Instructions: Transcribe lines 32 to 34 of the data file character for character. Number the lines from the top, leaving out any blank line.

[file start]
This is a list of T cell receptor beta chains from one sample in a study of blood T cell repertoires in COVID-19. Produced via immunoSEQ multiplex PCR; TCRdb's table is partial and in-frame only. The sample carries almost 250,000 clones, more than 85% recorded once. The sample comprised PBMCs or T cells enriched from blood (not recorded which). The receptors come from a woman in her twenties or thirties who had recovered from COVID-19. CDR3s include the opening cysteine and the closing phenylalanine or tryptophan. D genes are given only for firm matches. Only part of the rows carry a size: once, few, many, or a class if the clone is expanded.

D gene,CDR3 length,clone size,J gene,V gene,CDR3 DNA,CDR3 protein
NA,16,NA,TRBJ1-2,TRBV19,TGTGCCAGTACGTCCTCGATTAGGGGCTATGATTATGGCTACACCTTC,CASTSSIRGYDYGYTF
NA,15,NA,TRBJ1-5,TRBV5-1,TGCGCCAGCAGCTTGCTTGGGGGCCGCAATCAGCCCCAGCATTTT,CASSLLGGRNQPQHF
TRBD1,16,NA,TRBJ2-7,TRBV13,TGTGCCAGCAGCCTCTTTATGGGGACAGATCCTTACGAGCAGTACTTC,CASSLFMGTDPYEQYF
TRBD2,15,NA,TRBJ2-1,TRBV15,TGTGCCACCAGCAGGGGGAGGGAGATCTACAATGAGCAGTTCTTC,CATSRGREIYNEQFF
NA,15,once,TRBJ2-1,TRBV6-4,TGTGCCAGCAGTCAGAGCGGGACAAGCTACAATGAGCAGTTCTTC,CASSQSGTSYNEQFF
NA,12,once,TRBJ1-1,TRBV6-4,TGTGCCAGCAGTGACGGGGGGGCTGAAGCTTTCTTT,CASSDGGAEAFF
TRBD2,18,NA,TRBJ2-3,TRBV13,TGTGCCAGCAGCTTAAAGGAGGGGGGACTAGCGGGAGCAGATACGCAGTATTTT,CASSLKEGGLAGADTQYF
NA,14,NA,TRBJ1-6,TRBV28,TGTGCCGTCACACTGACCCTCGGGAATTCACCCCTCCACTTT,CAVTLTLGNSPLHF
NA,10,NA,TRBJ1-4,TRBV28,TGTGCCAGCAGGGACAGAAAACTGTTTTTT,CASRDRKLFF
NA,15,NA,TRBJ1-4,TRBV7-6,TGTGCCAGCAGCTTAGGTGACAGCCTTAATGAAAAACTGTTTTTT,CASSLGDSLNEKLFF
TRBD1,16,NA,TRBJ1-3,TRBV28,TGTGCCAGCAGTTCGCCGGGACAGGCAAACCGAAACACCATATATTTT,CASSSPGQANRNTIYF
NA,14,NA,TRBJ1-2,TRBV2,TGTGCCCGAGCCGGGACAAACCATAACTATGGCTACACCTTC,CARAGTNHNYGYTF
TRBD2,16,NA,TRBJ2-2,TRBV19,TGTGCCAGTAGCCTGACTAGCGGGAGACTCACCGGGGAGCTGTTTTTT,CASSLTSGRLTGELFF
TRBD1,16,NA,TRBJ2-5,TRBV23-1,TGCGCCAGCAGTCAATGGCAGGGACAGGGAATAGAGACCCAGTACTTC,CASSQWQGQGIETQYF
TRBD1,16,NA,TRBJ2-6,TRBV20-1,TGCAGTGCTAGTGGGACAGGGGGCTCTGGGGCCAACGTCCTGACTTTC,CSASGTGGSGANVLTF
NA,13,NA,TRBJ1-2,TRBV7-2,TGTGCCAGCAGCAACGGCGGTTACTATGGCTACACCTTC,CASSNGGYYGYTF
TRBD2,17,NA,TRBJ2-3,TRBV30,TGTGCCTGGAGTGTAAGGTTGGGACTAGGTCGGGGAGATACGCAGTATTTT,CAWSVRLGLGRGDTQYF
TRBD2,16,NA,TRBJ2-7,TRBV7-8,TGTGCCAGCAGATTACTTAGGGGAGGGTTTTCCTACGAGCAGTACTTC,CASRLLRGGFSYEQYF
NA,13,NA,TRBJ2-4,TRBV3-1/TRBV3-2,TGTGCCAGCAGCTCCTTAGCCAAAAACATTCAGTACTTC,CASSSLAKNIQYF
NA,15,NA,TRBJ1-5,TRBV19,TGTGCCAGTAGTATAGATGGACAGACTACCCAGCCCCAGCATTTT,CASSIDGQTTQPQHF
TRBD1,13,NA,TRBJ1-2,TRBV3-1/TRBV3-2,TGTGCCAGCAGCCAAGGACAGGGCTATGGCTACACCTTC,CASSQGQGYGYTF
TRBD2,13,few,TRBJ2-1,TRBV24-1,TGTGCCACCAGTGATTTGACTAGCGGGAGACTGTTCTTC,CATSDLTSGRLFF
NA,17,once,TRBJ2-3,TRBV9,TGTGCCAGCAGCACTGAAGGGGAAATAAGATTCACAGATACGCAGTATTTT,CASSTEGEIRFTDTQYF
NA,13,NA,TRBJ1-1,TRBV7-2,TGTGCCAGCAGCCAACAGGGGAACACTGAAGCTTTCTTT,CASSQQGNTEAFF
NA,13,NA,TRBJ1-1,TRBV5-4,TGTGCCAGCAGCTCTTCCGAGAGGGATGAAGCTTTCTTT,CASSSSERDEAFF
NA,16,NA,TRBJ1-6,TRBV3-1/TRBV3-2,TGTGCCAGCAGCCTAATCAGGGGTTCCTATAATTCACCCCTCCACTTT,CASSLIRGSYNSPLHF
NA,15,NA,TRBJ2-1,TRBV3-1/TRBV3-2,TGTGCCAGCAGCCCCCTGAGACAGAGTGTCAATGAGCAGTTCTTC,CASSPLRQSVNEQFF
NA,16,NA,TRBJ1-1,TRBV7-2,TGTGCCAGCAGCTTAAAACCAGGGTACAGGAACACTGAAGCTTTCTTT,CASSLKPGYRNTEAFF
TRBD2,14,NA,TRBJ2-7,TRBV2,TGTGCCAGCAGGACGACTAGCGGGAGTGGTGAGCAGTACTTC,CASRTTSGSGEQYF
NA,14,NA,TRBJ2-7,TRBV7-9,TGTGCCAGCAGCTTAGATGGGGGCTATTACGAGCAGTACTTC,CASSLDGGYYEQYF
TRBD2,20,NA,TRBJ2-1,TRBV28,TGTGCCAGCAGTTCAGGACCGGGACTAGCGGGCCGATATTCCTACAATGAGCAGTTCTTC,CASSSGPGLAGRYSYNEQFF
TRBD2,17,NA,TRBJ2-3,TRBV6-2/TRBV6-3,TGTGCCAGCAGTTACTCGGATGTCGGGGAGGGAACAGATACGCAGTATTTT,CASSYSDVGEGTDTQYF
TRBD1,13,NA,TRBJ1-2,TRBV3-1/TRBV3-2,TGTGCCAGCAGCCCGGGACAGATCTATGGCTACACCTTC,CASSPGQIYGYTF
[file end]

NA,14,NA,TRBJ2-7,TRBV7-9,TGTGCCAGCAGCTTAGATGGGGGCTATTACGAGCAGTACTTC,CASSLDGGYYEQYF
TRBD2,20,NA,TRBJ2-1,TRBV28,TGTGCCAGCAGTTCAGGACCGGGACTAGCGGGCCGATATTCCTACAATGAGCAGTTCTTC,CASSSGPGLAGRYSYNEQFF
TRBD2,17,NA,TRBJ2-3,TRBV6-2/TRBV6-3,TGTGCCAGCAGTTACTCGGATGTCGGGGAGGGAACAGATACGCAGTATTTT,CASSYSDVGEGTDTQYF